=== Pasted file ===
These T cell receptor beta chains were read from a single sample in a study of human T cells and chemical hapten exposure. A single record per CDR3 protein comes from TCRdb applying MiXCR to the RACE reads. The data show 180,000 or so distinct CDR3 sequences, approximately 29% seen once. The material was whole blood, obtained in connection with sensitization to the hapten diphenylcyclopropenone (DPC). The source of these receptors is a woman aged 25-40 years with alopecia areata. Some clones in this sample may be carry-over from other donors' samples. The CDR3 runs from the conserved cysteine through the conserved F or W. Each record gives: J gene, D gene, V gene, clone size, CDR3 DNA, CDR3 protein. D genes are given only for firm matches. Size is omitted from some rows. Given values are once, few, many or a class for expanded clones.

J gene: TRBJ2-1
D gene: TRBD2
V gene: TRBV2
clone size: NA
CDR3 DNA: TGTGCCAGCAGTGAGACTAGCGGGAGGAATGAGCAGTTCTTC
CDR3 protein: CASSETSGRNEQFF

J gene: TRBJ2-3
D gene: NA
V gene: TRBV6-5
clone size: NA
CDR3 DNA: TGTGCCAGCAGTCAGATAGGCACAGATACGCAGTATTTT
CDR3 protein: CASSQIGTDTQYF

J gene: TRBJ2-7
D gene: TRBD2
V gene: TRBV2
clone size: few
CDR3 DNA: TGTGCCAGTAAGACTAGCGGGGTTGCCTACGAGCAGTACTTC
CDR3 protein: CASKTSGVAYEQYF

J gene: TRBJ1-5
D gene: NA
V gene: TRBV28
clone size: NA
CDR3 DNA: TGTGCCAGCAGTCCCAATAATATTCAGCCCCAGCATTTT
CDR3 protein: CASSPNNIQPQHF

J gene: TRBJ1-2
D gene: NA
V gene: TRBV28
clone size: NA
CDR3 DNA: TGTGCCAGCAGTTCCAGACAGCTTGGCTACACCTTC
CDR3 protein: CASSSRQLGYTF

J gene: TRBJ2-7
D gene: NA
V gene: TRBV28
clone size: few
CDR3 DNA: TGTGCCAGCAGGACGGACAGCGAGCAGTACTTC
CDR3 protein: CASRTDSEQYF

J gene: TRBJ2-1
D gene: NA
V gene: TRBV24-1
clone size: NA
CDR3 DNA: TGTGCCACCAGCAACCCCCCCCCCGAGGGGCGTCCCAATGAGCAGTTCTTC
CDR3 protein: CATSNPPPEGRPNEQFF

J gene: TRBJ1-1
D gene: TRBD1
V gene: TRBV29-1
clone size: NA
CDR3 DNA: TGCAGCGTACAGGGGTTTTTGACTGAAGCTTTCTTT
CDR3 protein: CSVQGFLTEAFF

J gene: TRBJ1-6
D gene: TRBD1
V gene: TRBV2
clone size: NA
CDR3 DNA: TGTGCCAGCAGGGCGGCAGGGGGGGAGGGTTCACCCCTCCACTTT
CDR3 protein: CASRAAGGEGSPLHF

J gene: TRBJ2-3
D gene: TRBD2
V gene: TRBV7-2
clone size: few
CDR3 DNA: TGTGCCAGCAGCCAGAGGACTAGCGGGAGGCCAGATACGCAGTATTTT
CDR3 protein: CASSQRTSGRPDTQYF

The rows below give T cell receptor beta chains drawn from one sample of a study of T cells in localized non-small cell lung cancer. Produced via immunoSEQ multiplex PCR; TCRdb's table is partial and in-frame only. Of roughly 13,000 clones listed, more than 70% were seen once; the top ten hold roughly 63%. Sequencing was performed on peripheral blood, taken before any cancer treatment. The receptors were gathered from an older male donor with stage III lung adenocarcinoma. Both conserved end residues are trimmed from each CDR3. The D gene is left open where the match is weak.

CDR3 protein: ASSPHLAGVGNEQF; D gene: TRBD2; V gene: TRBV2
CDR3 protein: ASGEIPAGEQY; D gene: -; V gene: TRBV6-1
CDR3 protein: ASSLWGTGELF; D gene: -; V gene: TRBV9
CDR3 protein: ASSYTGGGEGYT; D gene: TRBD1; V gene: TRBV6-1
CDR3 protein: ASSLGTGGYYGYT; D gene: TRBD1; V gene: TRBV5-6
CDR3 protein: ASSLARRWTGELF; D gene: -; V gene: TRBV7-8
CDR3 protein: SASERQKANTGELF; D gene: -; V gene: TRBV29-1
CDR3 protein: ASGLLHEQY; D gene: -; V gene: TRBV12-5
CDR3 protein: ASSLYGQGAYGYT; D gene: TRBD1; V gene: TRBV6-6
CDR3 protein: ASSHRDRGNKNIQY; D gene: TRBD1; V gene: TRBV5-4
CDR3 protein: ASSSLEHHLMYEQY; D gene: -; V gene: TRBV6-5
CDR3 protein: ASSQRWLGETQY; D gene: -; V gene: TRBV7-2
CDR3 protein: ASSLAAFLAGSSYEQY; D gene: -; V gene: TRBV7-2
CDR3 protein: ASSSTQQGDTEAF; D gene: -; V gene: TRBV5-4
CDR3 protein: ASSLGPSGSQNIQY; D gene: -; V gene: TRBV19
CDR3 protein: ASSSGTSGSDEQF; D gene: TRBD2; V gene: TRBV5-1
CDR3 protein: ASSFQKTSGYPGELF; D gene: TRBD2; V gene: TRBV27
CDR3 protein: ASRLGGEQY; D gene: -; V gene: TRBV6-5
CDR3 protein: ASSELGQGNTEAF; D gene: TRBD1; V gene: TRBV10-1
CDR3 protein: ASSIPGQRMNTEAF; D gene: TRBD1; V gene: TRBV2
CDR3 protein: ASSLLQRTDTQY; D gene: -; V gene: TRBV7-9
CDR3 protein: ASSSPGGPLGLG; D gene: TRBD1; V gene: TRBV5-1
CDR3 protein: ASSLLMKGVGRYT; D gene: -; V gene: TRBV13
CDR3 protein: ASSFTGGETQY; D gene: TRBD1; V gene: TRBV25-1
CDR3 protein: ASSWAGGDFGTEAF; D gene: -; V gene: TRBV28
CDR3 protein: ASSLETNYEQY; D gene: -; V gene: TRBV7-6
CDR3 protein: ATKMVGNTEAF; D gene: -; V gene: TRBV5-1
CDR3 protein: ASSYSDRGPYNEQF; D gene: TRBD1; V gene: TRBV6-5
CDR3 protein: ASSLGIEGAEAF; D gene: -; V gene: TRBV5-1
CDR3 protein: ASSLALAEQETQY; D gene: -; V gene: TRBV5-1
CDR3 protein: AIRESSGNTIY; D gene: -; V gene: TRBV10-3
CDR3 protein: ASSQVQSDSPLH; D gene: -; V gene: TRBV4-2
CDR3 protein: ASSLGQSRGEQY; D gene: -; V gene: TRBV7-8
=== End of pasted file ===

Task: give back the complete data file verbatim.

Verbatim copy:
These T cell receptor beta chains were read from a single sample in a study of human T cells and chemical hapten exposure. A single record per CDR3 protein comes from TCRdb applying MiXCR to the RACE reads. The data show 180,000 or so distinct CDR3 sequences, approximately 29% seen once. The material was whole blood, obtained in connection with sensitization to the hapten diphenylcyclopropenone (DPC). The source of these receptors is a woman aged 25-40 years with alopecia areata. Some clones in this sample may be carry-over from other donors' samples. The CDR3 runs from the conserved cysteine through the conserved F or W. Each record gives: J gene, D gene, V gene, clone size, CDR3 DNA, CDR3 protein. D genes are given only for firm matches. Size is omitted from some rows. Given values are once, few, many or a class for expanded clones.

J gene: TRBJ2-1
D gene: TRBD2
V gene: TRBV2
clone size: NA
CDR3 DNA: TGTGCCAGCAGTGAGACTAGCGGGAGGAATGAGCAGTTCTTC
CDR3 protein: CASSETSGRNEQFF

J gene: TRBJ2-3
D gene: NA
V gene: TRBV6-5
clone size: NA
CDR3 DNA: TGTGCCAGCAGTCAGATAGGCACAGATACGCAGTATTTT
CDR3 protein: CASSQIGTDTQYF

J gene: TRBJ2-7
D gene: TRBD2
V gene: TRBV2
clone size: few
CDR3 DNA: TGTGCCAGTAAGACTAGCGGGGTTGCCTACGAGCAGTACTTC
CDR3 protein: CASKTSGVAYEQYF

J gene: TRBJ1-5
D gene: NA
V gene: TRBV28
clone size: NA
CDR3 DNA: TGTGCCAGCAGTCCCAATAATATTCAGCCCCAGCATTTT
CDR3 protein: CASSPNNIQPQHF

J gene: TRBJ1-2
D gene: NA
V gene: TRBV28
clone size: NA
CDR3 DNA: TGTGCCAGCAGTTCCAGACAGCTTGGCTACACCTTC
CDR3 protein: CASSSRQLGYTF

J gene: TRBJ2-7
D gene: NA
V gene: TRBV28
clone size: few
CDR3 DNA: TGTGCCAGCAGGACGGACAGCGAGCAGTACTTC
CDR3 protein: CASRTDSEQYF

J gene: TRBJ2-1
D gene: NA
V gene: TRBV24-1
clone size: NA
CDR3 DNA: TGTGCCACCAGCAACCCCCCCCCCGAGGGGCGTCCCAATGAGCAGTTCTTC
CDR3 protein: CATSNPPPEGRPNEQFF

J gene: TRBJ1-1
D gene: TRBD1
V gene: TRBV29-1
clone size: NA
CDR3 DNA: TGCAGCGTACAGGGGTTTTTGACTGAAGCTTTCTTT
CDR3 protein: CSVQGFLTEAFF

J gene: TRBJ1-6
D gene: TRBD1
V gene: TRBV2
clone size: NA
CDR3 DNA: TGTGCCAGCAGGGCGGCAGGGGGGGAGGGTTCACCCCTCCACTTT
CDR3 protein: CASRAAGGEGSPLHF

J gene: TRBJ2-3
D gene: TRBD2
V gene: TRBV7-2
clone size: few
CDR3 DNA: TGTGCCAGCAGCCAGAGGACTAGCGGGAGGCCAGATACGCAGTATTTT
CDR3 protein: CASSQRTSGRPDTQYF

The rows below give T cell receptor beta chains drawn from one sample of a study of T cells in localized non-small cell lung cancer. Produced via immunoSEQ multiplex PCR; TCRdb's table is partial and in-frame only. Of roughly 13,000 clones listed, more than 70% were seen once; the top ten hold roughly 63%. Sequencing was performed on peripheral blood, taken before any cancer treatment. The receptors were gathered from an older male donor with stage III lung adenocarcinoma. Both conserved end residues are trimmed from each CDR3. The D gene is left open where the match is weak.

CDR3 protein: ASSPHLAGVGNEQF; D gene: TRBD2; V gene: TRBV2
CDR3 protein: ASGEIPAGEQY; D gene: -; V gene: TRBV6-1
CDR3 protein: ASSLWGTGELF; D gene: -; V gene: TRBV9
CDR3 protein: ASSYTGGGEGYT; D gene: TRBD1; V gene: TRBV6-1
CDR3 protein: ASSLGTGGYYGYT; D gene: TRBD1; V gene: TRBV5-6
CDR3 protein: ASSLARRWTGELF; D gene: -; V gene: TRBV7-8
CDR3 protein: SASERQKANTGELF; D gene: -; V gene: TRBV29-1
CDR3 protein: ASGLLHEQY; D gene: -; V gene: TRBV12-5
CDR3 protein: ASSLYGQGAYGYT; D gene: TRBD1; V gene: TRBV6-6
CDR3 protein: ASSHRDRGNKNIQY; D gene: TRBD1; V gene: TRBV5-4
CDR3 protein: ASSSLEHHLMYEQY; D gene: -; V gene: TRBV6-5
CDR3 protein: ASSQRWLGETQY; D gene: -; V gene: TRBV7-2
CDR3 protein: ASSLAAFLAGSSYEQY; D gene: -; V gene: TRBV7-2
CDR3 protein: ASSSTQQGDTEAF; D gene: -; V gene: TRBV5-4
CDR3 protein: ASSLGPSGSQNIQY; D gene: -; V gene: TRBV19
CDR3 protein: ASSSGTSGSDEQF; D gene: TRBD2; V gene: TRBV5-1
CDR3 protein: ASSFQKTSGYPGELF; D gene: TRBD2; V gene: TRBV27
CDR3 protein: ASRLGGEQY; D gene: -; V gene: TRBV6-5
CDR3 protein: ASSELGQGNTEAF; D gene: TRBD1; V gene: TRBV10-1
CDR3 protein: ASSIPGQRMNTEAF; D gene: TRBD1; V gene: TRBV2
CDR3 protein: ASSLLQRTDTQY; D gene: -; V gene: TRBV7-9
CDR3 protein: ASSSPGGPLGLG; D gene: TRBD1; V gene: TRBV5-1
CDR3 protein: ASSLLMKGVGRYT; D gene: -; V gene: TRBV13
CDR3 protein: ASSFTGGETQY; D gene: TRBD1; V gene: TRBV25-1
CDR3 protein: ASSWAGGDFGTEAF; D gene: -; V gene: TRBV28
CDR3 protein: ASSLETNYEQY; D gene: -; V gene: TRBV7-6
CDR3 protein: ATKMVGNTEAF; D gene: -; V gene: TRBV5-1
CDR3 protein: ASSYSDRGPYNEQF; D gene: TRBD1; V gene: TRBV6-5
CDR3 protein: ASSLGIEGAEAF; D gene: -; V gene: TRBV5-1
CDR3 protein: ASSLALAEQETQY; D gene: -; V gene: TRBV5-1
CDR3 protein: AIRESSGNTIY; D gene: -; V gene: TRBV10-3
CDR3 protein: ASSQVQSDSPLH; D gene: -; V gene: TRBV4-2
CDR3 protein: ASSLGQSRGEQY; D gene: -; V gene: TRBV7-8